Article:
Investigators conducted a prospective single-center study of 104 consecutive patients admitted to the ICU with acute brain injury and no motor response to verbal commands.

Their EEG recordings were analyzed by machine learning to detect brain activation while the command "Keep opening and closing your right hand " was alternated with the command "Stop opening and closing your right hand."

Daily neurologic examinations during morning rounds included assessment of patients' ability to follow spoken commands. The researchers repeated this protocol for eight consecutive trials over six blocks and collected 240 recordings from the study population.

The investigators also evaluated 10 healthy volunteers using the same protocol. All members of this group showed brain activation on EEG in response to motor commands.

Functional outcome at 12 months was determined using the Glasgow Outcome Scale-Extended (GOS-E).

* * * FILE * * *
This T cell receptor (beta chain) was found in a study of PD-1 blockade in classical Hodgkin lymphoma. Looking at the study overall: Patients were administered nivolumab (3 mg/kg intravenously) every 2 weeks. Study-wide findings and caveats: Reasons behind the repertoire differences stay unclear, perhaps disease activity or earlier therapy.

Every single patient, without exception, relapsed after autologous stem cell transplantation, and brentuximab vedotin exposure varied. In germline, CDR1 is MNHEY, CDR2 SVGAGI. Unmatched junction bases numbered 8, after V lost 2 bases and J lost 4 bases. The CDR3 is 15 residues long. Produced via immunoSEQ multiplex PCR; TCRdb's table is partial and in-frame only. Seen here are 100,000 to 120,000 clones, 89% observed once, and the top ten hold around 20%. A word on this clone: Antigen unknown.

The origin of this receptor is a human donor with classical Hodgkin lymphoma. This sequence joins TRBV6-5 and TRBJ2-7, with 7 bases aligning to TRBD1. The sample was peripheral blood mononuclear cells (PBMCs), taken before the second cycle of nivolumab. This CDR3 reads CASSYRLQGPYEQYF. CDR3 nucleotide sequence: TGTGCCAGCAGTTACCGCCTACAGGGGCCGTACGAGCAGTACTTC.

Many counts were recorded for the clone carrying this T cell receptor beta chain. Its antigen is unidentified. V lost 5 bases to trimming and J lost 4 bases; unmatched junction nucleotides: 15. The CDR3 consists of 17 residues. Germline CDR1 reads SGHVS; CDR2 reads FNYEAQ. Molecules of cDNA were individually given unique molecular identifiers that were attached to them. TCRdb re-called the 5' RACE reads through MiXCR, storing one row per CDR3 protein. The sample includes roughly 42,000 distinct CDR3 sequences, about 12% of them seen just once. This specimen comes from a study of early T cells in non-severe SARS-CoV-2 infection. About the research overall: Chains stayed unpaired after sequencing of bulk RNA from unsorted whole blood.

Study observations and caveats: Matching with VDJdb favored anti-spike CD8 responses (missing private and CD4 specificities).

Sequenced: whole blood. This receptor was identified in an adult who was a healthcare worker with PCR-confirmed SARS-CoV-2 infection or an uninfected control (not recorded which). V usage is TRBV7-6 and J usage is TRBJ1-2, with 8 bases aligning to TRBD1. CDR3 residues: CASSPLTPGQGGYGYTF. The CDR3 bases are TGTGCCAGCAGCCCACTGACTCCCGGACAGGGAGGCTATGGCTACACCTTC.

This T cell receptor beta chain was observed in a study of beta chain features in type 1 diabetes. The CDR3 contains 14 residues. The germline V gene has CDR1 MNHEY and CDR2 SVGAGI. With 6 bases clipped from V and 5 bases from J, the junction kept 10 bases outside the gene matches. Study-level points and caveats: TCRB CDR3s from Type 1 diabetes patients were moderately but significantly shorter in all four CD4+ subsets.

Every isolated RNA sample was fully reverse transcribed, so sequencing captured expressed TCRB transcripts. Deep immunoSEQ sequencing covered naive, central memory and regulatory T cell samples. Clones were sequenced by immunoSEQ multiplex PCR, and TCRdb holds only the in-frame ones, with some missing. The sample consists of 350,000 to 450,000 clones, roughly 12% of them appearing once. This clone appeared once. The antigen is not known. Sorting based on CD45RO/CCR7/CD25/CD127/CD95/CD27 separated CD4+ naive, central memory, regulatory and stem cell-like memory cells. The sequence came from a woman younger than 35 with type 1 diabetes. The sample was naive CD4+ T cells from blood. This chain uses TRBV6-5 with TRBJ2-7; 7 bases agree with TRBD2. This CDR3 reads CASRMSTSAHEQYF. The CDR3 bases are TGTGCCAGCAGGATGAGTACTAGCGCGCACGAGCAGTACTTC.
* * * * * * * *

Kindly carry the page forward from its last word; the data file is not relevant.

Sixteen (15%) of 104 unresponsive patients had brain activation detected 4 days after injury. Upon discharge, 50% of those patients improved to the extent of being able to follow verbal commands vs 26% of those who had not shown brain activation.

At 12-month follow-up, 44% of the patients who had shown brain activation scored 4 or higher on the GOS-E (indicating independent function for at least 8 hours) vs 14% of patients who had not shown brain activation.

"I did expect that some patients would show the activation but was surprised by how often we detected this, and the association with outcomes," Claassen said.

By 12 months, 6 patients in the cognitive–motor dissociation group had died vs 50 patients in the group without cognitive–motor dissociation.

"Our findings support those of previous studies that have shown that EEG or functional MRI can, in some cases, reflect activation of parts of the brain in response to spoken commands in unresponsive patients, but whether the detected signal represents recognition or comprehension of commands is uncertain," the researchers note.

EEG recordings have some limitations, the researchers note. "The use of methods such as functional MRI to detect cognitive–motor dissociation may result in more frequent detection than EEG, but functional MRI is challenging to perform in a critical care setting," they write.